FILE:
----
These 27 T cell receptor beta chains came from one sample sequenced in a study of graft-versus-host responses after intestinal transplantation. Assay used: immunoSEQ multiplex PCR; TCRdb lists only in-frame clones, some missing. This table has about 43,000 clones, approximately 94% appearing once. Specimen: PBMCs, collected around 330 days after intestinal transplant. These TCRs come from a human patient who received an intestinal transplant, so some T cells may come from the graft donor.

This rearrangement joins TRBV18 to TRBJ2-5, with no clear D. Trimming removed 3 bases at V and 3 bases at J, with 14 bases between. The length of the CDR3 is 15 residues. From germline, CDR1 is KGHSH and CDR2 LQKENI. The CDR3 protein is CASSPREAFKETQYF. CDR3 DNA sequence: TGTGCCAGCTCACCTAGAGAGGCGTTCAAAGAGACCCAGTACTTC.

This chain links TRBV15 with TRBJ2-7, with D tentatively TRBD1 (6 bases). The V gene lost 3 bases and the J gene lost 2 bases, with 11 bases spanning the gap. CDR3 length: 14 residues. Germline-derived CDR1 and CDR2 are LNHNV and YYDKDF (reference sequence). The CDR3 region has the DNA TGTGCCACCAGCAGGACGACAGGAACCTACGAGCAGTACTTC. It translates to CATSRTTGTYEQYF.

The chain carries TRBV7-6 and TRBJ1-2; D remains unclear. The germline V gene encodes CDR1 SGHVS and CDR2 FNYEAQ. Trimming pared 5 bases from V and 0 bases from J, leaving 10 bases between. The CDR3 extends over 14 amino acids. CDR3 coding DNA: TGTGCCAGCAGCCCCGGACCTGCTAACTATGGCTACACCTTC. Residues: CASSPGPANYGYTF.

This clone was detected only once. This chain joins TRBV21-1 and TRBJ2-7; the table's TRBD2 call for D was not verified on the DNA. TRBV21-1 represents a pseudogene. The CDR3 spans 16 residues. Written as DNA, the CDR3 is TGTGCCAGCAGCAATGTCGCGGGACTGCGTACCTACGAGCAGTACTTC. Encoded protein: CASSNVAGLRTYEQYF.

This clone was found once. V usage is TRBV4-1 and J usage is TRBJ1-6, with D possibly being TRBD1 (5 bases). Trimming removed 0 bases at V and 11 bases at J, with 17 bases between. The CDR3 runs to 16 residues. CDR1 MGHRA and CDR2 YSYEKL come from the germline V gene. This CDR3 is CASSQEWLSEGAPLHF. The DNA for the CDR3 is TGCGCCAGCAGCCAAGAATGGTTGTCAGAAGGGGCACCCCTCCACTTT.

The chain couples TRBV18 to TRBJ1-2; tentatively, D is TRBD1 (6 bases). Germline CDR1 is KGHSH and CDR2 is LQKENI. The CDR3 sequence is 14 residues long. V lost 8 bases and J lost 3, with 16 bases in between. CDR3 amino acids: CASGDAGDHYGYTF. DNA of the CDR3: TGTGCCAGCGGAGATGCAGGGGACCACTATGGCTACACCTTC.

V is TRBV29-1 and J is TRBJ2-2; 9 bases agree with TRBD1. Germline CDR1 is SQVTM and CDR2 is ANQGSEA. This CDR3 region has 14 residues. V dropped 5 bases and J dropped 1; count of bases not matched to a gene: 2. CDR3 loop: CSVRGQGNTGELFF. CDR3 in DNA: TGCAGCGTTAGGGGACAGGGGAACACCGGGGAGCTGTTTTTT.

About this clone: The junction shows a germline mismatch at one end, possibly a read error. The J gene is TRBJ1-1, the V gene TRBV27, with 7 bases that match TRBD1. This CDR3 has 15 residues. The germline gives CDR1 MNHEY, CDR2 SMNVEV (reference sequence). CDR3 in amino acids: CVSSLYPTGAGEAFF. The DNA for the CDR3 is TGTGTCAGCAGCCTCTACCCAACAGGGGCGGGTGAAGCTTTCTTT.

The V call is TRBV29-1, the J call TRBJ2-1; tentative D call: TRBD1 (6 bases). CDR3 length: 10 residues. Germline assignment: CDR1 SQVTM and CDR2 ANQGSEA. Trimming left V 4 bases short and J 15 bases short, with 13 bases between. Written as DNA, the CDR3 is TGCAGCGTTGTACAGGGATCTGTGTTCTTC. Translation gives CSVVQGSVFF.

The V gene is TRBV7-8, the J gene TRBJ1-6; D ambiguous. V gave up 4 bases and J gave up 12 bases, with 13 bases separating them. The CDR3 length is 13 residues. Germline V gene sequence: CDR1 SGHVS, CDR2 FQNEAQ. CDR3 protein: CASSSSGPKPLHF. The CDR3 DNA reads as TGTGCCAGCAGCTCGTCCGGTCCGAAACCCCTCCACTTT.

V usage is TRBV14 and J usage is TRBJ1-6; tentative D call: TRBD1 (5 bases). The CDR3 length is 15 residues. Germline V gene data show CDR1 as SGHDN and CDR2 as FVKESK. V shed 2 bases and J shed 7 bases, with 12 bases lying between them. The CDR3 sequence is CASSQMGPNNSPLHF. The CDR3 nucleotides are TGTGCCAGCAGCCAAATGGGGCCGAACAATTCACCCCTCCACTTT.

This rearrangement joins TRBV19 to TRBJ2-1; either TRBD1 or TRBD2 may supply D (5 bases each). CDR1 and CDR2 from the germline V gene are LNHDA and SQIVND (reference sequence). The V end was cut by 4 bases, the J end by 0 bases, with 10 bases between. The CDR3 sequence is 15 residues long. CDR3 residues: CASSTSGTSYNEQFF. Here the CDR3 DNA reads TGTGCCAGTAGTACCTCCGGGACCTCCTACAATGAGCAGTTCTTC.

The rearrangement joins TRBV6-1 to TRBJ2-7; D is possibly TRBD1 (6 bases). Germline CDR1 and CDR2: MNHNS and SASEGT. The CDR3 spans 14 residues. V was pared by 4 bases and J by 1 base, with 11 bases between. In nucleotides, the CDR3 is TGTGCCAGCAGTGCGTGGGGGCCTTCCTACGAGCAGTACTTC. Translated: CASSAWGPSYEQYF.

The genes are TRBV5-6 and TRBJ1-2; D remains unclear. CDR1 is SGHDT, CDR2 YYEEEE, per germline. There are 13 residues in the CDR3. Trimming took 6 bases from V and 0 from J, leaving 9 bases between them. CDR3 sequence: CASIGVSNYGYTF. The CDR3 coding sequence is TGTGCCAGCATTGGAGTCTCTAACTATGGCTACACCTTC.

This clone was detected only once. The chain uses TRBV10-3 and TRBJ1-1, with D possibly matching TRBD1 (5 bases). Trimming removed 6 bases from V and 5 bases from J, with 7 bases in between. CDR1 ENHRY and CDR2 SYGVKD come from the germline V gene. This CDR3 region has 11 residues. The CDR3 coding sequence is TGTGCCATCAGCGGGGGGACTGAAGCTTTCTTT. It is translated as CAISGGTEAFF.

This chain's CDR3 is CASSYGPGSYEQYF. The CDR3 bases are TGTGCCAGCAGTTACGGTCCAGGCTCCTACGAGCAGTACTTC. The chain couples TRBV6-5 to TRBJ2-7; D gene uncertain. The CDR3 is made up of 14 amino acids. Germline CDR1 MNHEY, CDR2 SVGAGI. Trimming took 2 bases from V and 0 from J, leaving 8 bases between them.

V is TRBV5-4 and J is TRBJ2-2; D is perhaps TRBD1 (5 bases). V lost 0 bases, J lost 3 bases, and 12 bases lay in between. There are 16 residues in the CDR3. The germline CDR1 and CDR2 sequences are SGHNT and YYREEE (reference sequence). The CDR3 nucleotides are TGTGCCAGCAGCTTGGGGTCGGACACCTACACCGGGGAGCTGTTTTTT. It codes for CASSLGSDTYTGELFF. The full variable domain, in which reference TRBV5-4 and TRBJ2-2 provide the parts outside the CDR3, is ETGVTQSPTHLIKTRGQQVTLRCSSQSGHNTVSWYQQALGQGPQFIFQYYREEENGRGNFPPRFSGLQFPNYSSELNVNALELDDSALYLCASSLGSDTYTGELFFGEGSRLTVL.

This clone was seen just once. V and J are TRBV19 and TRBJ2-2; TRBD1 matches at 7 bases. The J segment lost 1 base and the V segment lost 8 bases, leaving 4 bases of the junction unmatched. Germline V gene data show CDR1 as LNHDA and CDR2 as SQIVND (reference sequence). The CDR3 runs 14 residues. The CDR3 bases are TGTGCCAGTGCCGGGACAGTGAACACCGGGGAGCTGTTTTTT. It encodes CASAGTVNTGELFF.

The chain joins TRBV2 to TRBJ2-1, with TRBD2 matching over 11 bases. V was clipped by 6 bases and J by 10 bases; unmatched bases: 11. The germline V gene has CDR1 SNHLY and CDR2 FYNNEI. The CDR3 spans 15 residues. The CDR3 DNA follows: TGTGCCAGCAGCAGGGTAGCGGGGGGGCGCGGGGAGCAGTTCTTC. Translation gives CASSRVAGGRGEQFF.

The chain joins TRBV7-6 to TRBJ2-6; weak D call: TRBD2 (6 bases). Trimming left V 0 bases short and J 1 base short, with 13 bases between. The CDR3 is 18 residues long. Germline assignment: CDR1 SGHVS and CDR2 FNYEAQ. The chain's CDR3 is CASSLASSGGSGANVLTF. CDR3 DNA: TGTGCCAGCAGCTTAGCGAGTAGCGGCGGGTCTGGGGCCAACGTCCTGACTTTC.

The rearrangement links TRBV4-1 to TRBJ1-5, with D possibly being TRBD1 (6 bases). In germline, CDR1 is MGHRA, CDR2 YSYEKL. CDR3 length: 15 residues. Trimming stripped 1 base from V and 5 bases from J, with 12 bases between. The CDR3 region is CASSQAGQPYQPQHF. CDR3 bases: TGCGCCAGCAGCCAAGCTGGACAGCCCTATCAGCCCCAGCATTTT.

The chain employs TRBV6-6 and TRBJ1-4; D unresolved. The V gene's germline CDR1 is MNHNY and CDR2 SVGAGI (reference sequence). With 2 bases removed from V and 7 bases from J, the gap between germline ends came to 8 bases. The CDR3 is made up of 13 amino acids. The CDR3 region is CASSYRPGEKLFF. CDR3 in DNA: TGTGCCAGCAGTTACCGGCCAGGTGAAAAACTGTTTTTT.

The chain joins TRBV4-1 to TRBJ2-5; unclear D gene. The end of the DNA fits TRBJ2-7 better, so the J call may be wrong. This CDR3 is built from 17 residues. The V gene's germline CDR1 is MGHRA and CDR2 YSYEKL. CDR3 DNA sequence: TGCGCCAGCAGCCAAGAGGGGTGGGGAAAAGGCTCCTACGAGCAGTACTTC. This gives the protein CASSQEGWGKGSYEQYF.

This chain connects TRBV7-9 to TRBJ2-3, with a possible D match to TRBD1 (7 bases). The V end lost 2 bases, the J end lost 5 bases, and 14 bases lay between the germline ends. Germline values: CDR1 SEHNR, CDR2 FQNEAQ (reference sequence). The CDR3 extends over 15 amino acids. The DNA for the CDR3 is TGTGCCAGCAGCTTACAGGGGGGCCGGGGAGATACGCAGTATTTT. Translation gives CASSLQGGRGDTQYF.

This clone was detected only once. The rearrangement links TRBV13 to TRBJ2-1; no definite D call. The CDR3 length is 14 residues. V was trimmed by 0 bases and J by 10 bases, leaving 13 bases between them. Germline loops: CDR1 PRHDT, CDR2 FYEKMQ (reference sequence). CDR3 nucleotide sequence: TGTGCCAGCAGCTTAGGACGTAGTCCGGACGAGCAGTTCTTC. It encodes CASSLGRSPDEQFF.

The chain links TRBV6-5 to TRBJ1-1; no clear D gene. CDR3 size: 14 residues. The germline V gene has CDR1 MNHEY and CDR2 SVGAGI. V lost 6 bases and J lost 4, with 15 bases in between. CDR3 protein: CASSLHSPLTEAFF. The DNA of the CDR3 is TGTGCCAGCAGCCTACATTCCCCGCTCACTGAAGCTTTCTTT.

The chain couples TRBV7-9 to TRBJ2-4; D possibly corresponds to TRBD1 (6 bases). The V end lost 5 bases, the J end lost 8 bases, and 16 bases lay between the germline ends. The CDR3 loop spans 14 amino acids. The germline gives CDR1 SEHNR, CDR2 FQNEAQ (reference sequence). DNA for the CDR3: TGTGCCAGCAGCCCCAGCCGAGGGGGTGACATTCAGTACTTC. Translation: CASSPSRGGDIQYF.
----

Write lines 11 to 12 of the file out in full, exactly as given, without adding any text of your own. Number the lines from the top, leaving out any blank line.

The V gene is TRBV7-8, the J gene TRBJ1-6; D ambiguous. V gave up 4 bases and J gave up 12 bases, with 13 bases separating them. The CDR3 length is 13 residues. Germline V gene sequence: CDR1 SGHVS, CDR2 FQNEAQ. CDR3 protein: CASSSSGPKPLHF. The CDR3 DNA reads as TGTGCCAGCAGCTCGTCCGGTCCGAAACCCCTCCACTTT.

V usage is TRBV14 and J usage is TRBJ1-6; tentative D call: TRBD1 (5 bases). The CDR3 length is 15 residues. Germline V gene data show CDR1 as SGHDN and CDR2 as FVKESK. V shed 2 bases and J shed 7 bases, with 12 bases lying between them. The CDR3 sequence is CASSQMGPNNSPLHF. The CDR3 nucleotides are TGTGCCAGCAGCCAAATGGGGCCGAACAATTCACCCCTCCACTTT.